Dreading something? How to get off the dime
By Mildred L. Culp
Harvard Medical School’s Srinivasan Pillay maintains that people operate largely “in a mental environment of fear.” Sometimes even the most disciplined people can’t make themselves do something they know that they need to do.
If discipline won’t work, what will?
The problem is real, thanks to multiple de-motivators in today’s workplace.Clinical and industrial-organizational psychologist Joan Pastor at JPA International Inc., in Beverly Hills and Oceanside, Calif., estimates the time people lose to fear about work at 50 percent, especially if they’re confronting multiple stressors, such as insufficient resources. Manhattan psychologist Alden Cass of Competitive Streak Consulting LLC, cites the knowledge that scores of people are waiting to replace you at half your salary. This difficult environment can cause people to freeze up, even though they have the skills and experience to do the job.
Pillay – psychiatrist, an assistant clinical professor at Harvard Medical School and CEO of NeuroBusiness Group LLC, inCambridge, Mass. – explains what’s transpiring in his helpful new book, “Life Unlocked: 7 Revolutionary Lessons To Overcome Fear” (Rodale, $25.99). He writes that neurological factors are coming into play, but that you can foil them fairly easily.First, though, he advises you to recognize the signs of impending dread. You really don’t want to go to work. Monday morning comes and you’re queasy. Some of the people at the office might be all right, but others aren’t, and you can’t avoid them.
You’ve plastered a fake smile on your face, “faking being enthusiastic,” he says. Your concentration dulls.Your feeling of dread impacts people around you. How can you arrest these symptoms and turn yourself around emotionally?
“Life Unlocked” outlines some simple steps for tricking your brain by training your mind.
• gain the perspective that “the burden that we feel in life is less related to the actual load of our troubles and fears than it is to the attention that we give it.” Learn how to redirect your attention.
• develop hope by “imagining the change so your brain can determine the route … to your goal.” Without hope, you’re telling your brain “to go to sleep. Give permission to the brain to look for a solution.”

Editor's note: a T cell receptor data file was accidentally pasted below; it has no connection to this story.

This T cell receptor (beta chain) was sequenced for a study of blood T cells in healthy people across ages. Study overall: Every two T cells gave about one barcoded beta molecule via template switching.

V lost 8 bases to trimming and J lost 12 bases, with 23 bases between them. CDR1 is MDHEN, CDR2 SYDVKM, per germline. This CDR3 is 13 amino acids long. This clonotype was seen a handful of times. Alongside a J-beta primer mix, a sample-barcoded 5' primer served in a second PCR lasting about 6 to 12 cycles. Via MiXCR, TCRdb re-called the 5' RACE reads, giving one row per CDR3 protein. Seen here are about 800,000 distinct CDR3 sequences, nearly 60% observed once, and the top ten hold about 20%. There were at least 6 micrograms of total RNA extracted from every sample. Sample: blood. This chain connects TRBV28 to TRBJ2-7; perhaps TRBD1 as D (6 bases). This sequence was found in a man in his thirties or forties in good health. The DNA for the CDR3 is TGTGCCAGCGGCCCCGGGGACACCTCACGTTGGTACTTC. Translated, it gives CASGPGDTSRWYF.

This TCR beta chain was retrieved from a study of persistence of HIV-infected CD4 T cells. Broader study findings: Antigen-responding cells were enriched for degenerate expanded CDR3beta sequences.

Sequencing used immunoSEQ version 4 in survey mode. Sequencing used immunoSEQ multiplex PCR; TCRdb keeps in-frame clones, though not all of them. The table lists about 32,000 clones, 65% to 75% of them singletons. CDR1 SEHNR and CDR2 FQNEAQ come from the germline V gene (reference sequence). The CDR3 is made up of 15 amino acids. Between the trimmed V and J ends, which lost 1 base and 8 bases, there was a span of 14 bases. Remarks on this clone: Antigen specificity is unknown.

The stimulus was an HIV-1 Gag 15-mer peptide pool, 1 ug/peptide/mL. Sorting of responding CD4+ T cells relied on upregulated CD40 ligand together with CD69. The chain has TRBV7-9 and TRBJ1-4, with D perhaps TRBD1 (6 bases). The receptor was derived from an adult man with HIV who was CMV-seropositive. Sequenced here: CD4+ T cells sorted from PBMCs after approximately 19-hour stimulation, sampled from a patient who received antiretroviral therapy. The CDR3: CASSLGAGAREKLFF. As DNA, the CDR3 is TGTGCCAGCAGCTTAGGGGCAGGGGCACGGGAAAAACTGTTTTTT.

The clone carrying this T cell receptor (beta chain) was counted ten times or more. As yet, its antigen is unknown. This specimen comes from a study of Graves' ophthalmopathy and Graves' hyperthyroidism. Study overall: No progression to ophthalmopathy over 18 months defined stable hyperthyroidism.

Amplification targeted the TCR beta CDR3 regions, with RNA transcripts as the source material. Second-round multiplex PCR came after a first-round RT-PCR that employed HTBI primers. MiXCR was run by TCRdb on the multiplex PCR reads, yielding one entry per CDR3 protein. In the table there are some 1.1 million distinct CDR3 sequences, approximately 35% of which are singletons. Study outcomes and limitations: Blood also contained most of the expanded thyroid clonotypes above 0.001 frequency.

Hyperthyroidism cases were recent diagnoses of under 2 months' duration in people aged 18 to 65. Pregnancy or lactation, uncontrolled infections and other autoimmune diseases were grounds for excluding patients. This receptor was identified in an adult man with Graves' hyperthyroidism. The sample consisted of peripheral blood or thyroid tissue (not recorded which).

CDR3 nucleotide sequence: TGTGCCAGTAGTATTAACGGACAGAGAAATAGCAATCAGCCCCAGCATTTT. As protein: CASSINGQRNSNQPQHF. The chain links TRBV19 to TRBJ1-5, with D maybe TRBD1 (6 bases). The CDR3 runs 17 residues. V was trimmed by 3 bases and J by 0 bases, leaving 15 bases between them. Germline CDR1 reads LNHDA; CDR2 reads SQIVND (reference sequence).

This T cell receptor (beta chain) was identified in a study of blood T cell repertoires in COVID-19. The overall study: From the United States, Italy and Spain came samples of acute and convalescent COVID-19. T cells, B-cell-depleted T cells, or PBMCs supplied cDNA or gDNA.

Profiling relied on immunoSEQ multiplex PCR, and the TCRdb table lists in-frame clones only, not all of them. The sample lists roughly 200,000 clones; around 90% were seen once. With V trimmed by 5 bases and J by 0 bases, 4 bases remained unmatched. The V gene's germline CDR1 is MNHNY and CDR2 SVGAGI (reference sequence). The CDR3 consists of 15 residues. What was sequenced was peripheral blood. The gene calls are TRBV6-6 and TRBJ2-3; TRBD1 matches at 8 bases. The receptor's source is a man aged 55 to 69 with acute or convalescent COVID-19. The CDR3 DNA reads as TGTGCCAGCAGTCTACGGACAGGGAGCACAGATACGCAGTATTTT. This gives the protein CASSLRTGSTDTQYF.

• guide your brain to so that it “believes that something is possible (at which point ) it will chart a path toward your goal that is radically different from the course it would chart without hope.”
• reflect on “positive emotions (to) stimulate the consequences of positive emotions.”Positive thoughts about a good meal or massage you’re looking forward to will make you feel better. “If you feel nothing’s positive,” he adds, “decide to create one or two positive opportunities during that week.” Reinforce change with longer-term thoughts, such as a special weekend or vacation or even the chance to leave your job some months down the road.
Catch yourself worrying and see if you’re “avoiding the actual thing causing the worry.” All of these steps will undermine the dread that keeps you from taking action. Pillay also suggests that you not analyze your problem all of the time. Instead, focus your attention on the symptom of fear you’re having, such as a sick stomach, for two or three minutes. He says that this tactic ultimately makes you less fearful.
Finally, reframe your thoughts. Instead of thinking about how much you fear your boss or a lousy co-worker,think about the short period of time in which you’ll have contact.Try doing all of these things. It won’t cost you a nickel and you might well get off the dime.
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